Irrational Behavior

In the entry on innovation, I mentioned that an excessive focus on the numbers produced irrational behavior, and I found a perfect example of it this morning. Coca-Cola spends millions of dollars on developing new flavors of Coke, most of which have proven to be well publicized, expensive flops, at least compared to projected goals. According to The Wall Street Journal (“U.S. Thirst for Mexican Cola Poses Sticky Problem for Coke“), the growing Hispanic community in the U.S., a large portion of which is from Mexico, thirsts for its home-grown version of Coke, which Coca-Cola refuses to import due to its agreements with U.S. bottlers. Some enterprising distributors manage to quasi-circumvent the system to import just under $120 million of soda into the U.S. each year. Coke threatens retailers and distributors with legal niceties when bottlers cry foul but otherwise looks the other way.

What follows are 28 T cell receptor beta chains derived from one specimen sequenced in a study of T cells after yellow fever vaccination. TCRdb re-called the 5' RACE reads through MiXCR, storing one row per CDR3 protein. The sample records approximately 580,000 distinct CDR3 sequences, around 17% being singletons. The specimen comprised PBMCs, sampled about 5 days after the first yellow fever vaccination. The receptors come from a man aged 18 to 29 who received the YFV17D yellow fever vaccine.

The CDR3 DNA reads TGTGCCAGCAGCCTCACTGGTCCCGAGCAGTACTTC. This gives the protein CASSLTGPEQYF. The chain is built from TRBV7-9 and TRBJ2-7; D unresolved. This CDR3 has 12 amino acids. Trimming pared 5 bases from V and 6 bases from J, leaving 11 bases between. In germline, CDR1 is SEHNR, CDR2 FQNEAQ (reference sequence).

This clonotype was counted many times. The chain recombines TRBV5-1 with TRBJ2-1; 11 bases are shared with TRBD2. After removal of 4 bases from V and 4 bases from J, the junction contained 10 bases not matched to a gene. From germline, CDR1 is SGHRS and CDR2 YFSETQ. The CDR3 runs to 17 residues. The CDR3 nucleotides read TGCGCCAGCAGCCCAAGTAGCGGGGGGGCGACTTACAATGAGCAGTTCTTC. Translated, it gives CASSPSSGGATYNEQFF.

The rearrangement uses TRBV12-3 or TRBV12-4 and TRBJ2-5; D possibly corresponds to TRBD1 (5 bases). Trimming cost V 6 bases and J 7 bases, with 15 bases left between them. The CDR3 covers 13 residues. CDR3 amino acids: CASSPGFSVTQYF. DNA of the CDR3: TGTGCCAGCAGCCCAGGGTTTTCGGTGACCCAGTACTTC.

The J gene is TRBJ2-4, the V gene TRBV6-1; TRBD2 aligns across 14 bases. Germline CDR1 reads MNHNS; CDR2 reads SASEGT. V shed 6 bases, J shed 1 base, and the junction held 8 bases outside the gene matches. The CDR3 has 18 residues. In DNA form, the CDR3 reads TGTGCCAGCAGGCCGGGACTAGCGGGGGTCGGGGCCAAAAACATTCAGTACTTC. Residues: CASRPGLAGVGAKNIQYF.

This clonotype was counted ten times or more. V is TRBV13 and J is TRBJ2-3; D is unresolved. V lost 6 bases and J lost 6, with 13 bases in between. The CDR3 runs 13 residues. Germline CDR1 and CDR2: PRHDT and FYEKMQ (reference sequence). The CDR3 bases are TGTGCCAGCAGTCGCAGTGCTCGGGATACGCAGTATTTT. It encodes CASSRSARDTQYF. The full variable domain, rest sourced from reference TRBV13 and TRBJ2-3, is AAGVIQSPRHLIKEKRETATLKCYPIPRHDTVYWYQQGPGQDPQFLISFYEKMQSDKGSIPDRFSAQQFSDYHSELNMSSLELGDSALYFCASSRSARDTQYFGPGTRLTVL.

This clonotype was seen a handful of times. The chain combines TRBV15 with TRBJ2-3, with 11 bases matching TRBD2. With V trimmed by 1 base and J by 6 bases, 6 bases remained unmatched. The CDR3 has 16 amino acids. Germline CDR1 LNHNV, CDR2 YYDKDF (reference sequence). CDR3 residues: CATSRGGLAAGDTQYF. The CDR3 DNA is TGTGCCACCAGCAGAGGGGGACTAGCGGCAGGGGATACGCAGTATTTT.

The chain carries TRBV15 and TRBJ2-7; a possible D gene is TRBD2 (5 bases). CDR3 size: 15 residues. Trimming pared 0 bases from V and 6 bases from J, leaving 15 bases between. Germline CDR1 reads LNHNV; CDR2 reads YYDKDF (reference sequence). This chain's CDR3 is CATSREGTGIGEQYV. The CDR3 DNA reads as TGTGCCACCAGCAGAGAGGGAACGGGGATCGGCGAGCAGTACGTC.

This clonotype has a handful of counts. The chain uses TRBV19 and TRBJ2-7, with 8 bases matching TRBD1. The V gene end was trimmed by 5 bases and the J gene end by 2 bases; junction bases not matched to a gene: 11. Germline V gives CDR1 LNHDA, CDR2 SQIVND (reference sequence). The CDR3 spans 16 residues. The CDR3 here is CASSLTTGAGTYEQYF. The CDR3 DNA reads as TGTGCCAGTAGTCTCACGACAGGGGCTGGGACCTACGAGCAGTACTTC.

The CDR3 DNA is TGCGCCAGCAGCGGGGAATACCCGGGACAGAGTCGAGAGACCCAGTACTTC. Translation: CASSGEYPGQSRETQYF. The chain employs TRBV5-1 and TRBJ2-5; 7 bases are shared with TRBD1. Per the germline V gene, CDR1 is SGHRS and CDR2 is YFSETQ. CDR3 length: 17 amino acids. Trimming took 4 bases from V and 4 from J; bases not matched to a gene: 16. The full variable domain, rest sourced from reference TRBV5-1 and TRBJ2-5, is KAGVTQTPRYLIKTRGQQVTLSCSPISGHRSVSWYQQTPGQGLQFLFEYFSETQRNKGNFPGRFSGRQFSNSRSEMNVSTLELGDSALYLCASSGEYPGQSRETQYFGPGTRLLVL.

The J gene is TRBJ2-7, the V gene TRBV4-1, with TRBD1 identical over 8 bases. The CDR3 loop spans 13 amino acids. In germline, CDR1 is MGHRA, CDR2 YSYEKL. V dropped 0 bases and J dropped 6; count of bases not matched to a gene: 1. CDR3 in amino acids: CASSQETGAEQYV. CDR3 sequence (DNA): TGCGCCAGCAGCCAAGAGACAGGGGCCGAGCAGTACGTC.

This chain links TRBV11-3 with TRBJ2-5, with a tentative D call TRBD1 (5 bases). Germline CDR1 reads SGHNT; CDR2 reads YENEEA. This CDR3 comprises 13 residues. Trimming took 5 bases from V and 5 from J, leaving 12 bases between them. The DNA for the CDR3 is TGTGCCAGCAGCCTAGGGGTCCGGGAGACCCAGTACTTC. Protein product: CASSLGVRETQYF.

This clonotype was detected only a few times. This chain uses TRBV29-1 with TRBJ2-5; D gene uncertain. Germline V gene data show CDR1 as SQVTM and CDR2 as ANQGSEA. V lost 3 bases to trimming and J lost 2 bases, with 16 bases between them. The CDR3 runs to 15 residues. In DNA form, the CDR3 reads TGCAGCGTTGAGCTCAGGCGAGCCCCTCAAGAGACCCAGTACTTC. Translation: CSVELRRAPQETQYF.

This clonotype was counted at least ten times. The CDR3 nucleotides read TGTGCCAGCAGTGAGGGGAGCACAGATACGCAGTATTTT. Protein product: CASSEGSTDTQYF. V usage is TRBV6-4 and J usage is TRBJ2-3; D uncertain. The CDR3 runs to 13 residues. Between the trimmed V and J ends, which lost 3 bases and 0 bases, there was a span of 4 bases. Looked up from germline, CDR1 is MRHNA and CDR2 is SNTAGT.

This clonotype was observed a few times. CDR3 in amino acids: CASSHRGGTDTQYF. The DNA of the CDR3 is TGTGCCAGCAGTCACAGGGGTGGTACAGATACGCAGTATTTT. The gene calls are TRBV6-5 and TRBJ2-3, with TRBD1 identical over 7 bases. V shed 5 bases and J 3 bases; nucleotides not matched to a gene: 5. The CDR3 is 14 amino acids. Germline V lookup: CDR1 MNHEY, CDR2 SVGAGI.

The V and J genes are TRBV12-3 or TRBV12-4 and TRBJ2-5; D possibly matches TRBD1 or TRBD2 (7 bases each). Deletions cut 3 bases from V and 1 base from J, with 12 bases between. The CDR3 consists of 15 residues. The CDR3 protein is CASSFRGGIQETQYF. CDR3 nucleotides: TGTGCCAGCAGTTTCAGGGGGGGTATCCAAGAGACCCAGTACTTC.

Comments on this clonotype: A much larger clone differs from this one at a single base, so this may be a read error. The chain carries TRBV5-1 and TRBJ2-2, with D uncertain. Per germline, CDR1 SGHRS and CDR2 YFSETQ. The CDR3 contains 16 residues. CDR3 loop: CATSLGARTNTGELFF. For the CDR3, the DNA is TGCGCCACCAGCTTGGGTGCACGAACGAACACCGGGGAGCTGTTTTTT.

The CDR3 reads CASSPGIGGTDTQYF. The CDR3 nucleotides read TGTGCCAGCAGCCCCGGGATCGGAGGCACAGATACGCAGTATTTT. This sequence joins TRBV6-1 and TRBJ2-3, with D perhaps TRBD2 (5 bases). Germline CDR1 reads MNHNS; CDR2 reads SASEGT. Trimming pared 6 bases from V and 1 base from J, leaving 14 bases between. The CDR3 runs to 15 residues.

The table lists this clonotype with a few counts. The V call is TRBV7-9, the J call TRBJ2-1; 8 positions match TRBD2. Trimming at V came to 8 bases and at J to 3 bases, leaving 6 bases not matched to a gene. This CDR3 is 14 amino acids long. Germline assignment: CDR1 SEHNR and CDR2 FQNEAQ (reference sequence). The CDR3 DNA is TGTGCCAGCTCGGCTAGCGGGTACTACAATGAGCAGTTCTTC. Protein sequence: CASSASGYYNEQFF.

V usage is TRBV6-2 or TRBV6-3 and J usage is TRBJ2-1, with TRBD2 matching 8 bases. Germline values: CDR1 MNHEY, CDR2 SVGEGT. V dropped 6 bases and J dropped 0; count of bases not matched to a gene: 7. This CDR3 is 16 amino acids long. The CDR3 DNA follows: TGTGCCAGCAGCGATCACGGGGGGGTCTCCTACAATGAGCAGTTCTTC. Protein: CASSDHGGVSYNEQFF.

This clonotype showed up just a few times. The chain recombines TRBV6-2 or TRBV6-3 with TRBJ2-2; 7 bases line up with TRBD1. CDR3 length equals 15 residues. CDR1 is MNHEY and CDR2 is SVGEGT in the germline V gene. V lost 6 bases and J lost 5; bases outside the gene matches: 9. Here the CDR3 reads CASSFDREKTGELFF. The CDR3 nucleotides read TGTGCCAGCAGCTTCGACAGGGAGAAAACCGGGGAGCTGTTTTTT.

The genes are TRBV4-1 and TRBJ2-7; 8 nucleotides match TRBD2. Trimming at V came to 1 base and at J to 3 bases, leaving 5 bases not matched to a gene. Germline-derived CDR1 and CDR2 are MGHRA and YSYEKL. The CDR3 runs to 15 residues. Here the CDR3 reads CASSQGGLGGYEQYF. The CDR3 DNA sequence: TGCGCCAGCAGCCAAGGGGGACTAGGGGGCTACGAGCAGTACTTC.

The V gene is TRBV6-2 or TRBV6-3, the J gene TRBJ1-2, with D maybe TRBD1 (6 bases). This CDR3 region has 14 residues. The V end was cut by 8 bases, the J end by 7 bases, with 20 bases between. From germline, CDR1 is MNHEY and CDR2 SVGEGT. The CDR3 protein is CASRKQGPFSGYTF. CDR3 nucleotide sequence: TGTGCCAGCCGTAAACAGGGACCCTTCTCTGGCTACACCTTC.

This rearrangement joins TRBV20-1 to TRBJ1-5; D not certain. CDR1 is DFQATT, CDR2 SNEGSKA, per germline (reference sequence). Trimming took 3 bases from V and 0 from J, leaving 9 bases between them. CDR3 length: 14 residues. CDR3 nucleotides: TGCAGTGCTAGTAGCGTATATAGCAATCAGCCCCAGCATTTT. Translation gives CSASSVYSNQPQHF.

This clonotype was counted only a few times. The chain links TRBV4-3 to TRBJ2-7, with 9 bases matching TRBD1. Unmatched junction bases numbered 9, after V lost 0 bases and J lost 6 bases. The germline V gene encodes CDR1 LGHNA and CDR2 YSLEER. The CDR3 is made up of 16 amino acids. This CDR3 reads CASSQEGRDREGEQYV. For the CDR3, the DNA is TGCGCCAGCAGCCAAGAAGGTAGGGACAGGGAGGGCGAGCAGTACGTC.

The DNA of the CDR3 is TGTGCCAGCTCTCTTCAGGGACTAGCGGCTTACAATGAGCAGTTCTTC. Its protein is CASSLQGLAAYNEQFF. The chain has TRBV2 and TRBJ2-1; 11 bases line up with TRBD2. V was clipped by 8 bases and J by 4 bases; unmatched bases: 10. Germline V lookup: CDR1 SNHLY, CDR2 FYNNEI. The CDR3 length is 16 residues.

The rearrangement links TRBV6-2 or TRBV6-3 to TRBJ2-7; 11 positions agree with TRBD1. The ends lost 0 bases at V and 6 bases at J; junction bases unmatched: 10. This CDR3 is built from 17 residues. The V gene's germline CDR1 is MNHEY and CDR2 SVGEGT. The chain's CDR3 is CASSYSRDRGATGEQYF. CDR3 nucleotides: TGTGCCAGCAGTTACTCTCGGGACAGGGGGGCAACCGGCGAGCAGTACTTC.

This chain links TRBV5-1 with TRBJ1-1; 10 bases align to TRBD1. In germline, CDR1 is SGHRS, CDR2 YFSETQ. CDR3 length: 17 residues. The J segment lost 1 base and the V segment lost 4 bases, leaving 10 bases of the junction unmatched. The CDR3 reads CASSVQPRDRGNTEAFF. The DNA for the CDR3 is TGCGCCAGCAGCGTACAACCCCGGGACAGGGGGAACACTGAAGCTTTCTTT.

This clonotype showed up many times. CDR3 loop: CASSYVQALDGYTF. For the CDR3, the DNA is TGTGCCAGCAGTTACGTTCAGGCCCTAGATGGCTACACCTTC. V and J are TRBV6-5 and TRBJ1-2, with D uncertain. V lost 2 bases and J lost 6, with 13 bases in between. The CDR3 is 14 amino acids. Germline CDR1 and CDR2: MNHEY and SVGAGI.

Let me get this right. Coke spends millions on developing product extensions that flop, yet it has a $120 million nascent market for a product that already exists, which it is resisting.. all because of its relationship with its distribution channel. This is a perfect example of industrial economy thinking: restrict and control while putting customers second to the needs of its organization.

Customers around the world will develop their tastes independent of companies, and this trend will accelerate in the foreseeable future. Companies that learn to become more flexible and responsive will thrive in the global knowledge economy while others that get caught up in command and control will lose ground. The good news is that it’s a choice that every one is free to make. Carpe diem.

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